Tuesday, December 04, 2012

Back into Incomplete Nature

I am reading again Terrence Deacon's Incomplete Nature. This time I am starting with the epilogue and am reading a chapter at a time in reverse order. I'm now at Chapter 15.

It's a hard book to read. It's a fun book to read. The process is like trying to solve a puzzle - where the obstacle you are trying to overcome is the slowness of your own brain.

It's also a scary process.

I think the reason I am reading this book is because I feel that it may be a shortcut. Instead of spending thousands of hours trying to formulate an education based on Kant, Kierkegaard, Kuhn et al, one could jump onto a more modern, scientifically verifiable foundation and use this new, unified structure as the basis for building a personal cosmology faster miles an hour.

Well, we all know about the "10,000 Hour Rule" - that it takes 10,000 hours of work or effort to master a particular skill or discipline. So, shortcut or no shortcut, if I get into this science/philosophy thing then it will take years to get out to the other side.

And even if I did - then what? Scary thing #2 then pops up.

You run into the conundrum posed by that very smart lad, Paul Graham, in his essay "How to Do Philosophy"

Here are some quotes from Paul's essay:

The proof of how useless some of their answers turned out to be is how little effect they have. No one after reading Aristotle's Metaphysics does anything differently as a result.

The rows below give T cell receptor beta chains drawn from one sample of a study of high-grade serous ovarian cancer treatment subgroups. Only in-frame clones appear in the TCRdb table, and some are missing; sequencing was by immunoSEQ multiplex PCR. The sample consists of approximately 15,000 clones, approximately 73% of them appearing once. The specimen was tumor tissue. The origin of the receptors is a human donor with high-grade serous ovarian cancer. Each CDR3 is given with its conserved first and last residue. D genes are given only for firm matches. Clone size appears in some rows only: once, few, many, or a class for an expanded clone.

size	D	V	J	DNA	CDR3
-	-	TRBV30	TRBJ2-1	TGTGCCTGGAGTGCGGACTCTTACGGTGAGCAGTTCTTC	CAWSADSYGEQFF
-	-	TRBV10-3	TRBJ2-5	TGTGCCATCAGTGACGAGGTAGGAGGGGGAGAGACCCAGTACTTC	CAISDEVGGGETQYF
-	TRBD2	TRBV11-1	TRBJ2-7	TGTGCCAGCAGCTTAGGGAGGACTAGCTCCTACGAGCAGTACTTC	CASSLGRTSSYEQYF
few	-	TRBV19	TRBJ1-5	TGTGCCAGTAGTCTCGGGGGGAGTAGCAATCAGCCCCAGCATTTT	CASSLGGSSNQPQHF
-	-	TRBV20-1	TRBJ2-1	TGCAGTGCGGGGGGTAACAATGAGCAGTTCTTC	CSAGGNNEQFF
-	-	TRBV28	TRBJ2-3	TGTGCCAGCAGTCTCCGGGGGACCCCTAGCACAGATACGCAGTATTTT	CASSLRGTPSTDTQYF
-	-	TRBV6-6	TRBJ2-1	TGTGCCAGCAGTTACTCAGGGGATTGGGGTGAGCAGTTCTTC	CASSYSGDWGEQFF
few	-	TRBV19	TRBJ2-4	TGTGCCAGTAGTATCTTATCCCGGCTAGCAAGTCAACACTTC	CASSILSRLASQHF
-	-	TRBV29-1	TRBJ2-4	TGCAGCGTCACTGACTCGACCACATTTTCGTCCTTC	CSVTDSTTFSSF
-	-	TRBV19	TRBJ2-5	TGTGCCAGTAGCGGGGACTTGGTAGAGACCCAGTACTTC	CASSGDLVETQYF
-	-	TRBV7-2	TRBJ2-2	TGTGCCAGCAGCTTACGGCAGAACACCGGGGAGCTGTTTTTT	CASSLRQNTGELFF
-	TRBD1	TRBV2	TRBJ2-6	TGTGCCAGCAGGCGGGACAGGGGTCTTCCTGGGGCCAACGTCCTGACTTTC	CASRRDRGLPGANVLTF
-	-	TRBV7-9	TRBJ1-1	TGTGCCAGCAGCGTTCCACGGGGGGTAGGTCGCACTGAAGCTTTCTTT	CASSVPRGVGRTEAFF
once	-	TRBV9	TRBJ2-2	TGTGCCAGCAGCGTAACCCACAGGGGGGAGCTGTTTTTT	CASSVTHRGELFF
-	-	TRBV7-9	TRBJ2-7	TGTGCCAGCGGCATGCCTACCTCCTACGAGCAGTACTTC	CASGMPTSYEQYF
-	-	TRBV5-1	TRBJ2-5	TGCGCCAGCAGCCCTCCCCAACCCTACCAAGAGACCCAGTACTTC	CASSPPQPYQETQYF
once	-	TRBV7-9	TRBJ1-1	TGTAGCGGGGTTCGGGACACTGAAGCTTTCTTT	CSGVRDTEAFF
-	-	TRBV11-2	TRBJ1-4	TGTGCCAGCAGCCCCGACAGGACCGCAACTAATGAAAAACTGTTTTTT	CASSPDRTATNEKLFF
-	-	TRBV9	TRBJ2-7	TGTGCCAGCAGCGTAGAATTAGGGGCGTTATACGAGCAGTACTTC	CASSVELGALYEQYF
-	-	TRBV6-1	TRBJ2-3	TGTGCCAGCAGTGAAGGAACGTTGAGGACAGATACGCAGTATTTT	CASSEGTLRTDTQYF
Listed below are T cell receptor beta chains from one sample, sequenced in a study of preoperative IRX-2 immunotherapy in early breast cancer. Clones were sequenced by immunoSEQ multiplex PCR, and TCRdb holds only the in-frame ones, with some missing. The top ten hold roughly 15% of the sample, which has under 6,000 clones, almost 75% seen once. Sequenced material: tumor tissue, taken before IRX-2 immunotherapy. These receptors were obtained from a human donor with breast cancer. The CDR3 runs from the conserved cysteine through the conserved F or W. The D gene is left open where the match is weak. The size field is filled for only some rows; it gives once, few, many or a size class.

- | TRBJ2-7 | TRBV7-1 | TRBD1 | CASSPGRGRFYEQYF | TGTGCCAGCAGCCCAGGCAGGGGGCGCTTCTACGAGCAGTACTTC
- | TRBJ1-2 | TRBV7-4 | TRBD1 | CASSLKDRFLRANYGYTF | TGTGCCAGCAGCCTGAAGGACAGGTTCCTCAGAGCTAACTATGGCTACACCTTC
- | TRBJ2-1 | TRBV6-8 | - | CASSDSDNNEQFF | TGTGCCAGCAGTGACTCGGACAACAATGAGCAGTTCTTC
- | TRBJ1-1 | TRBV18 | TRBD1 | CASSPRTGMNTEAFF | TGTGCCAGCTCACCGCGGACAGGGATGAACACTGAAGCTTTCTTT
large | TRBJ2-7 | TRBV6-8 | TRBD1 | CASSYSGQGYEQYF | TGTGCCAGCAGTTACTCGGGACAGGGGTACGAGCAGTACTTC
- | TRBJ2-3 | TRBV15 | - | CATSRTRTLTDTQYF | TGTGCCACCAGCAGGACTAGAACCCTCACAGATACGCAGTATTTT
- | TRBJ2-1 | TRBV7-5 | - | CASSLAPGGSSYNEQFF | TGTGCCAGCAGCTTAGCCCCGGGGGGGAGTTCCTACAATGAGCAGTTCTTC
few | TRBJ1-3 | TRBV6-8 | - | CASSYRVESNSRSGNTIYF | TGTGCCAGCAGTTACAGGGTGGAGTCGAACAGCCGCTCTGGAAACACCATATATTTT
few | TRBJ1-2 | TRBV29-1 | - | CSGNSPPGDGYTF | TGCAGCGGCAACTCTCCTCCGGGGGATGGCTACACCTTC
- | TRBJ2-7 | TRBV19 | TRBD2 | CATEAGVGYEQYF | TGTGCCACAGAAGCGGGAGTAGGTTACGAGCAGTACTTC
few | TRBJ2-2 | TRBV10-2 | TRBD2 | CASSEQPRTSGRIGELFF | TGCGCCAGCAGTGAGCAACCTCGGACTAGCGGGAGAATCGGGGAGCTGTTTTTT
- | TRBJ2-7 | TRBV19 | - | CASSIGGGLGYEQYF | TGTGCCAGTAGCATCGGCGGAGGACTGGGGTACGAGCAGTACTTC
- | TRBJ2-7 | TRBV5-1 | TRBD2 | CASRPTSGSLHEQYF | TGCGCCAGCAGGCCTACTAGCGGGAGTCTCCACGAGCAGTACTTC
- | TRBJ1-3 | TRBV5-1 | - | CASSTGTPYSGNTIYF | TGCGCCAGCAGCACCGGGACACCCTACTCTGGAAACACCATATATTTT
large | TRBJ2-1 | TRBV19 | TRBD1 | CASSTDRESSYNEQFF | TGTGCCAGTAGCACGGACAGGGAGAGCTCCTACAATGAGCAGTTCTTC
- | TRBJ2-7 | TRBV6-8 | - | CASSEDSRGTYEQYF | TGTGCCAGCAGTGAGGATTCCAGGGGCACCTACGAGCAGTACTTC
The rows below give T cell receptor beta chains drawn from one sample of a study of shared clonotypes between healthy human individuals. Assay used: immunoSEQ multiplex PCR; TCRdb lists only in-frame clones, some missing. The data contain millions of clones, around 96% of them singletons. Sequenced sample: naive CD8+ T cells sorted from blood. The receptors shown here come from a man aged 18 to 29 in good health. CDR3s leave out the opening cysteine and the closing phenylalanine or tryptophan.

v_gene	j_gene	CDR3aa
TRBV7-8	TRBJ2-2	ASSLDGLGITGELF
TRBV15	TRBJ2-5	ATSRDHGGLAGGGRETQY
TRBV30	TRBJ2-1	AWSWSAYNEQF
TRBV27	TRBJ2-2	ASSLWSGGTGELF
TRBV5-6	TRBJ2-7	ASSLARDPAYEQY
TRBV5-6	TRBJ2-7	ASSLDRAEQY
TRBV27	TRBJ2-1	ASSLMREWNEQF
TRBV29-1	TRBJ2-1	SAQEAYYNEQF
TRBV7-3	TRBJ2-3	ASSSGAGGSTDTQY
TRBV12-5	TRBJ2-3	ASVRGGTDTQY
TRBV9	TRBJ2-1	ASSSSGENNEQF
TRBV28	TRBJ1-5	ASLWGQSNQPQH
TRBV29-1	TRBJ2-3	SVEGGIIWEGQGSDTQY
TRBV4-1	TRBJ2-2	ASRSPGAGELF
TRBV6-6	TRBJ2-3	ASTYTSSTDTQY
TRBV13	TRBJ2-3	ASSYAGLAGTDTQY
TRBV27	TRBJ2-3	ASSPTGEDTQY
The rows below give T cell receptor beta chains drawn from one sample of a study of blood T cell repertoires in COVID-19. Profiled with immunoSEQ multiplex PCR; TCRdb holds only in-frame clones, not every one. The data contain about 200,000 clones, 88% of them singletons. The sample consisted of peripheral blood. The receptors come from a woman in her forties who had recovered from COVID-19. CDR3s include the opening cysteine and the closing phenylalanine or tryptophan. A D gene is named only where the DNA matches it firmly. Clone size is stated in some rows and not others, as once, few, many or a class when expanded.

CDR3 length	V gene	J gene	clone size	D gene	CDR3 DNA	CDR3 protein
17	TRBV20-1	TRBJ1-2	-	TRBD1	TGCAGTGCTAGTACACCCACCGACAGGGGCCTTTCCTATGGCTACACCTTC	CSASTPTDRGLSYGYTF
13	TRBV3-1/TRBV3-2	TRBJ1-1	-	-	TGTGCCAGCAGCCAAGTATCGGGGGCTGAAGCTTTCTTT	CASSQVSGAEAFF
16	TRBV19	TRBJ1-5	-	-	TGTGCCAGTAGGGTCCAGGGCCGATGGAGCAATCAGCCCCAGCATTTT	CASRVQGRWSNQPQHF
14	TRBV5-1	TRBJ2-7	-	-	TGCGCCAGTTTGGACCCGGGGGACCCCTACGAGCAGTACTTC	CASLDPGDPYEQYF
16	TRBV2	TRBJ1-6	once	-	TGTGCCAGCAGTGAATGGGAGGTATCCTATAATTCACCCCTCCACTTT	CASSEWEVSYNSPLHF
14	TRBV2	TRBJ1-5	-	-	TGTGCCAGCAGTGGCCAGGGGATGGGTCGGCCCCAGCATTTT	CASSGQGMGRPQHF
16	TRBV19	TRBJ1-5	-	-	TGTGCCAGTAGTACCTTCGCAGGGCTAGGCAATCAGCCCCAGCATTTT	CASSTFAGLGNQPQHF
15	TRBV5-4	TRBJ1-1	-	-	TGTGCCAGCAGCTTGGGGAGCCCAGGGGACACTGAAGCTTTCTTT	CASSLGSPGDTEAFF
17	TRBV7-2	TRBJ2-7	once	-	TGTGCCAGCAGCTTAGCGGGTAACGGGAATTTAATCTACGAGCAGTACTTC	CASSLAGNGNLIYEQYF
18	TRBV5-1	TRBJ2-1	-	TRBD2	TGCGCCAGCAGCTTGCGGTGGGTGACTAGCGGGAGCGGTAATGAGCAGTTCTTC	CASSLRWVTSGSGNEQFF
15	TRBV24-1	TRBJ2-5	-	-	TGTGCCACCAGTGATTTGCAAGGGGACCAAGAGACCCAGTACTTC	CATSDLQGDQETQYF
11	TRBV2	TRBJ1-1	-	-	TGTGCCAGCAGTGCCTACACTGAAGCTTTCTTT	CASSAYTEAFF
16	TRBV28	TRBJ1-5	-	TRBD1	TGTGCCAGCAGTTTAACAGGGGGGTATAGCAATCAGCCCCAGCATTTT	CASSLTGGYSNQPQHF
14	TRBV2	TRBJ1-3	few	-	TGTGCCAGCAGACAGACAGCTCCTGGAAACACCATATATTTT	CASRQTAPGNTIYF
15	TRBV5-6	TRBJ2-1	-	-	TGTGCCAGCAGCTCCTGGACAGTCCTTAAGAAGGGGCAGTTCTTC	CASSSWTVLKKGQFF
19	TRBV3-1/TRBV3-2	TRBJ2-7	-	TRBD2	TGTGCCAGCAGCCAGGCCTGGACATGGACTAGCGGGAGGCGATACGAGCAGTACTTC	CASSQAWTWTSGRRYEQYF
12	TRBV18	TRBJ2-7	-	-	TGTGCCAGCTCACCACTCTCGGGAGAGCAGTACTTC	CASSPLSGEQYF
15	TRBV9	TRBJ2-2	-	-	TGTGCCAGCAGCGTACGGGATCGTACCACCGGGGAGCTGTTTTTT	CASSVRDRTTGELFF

If I say this, some will say it's a ridiculously overbroad and uncharitable generalization, and others will say it's old news, but here goes: judging from their works, most philosophers up to the present have been wasting their time.
Fortunately Paul leaves a bit of wiggle room. There may be, after all, some utility to philosophy:
These seem to me what philosophy should look like: quite general observations that would cause someone who understood them to do something differently.
And this is what I hope for. It would be a fun and fine thing to be able to apply what I learn from Deacon and others to the other topics I am interested in - including follow-ups to Christopher' Alexanders A Pattern Language and my own investigations into the visual display of huge amounts of data.

I have started the process by beginning to write a summary or synopsis of each chapter - which I plan to publish here and elsewhere as soon as some of it begins to look as if it might look like something. And given my extremely low standards of quality, I will probably publish way too early. If it's worth doing then it's worth doing badly. Right?

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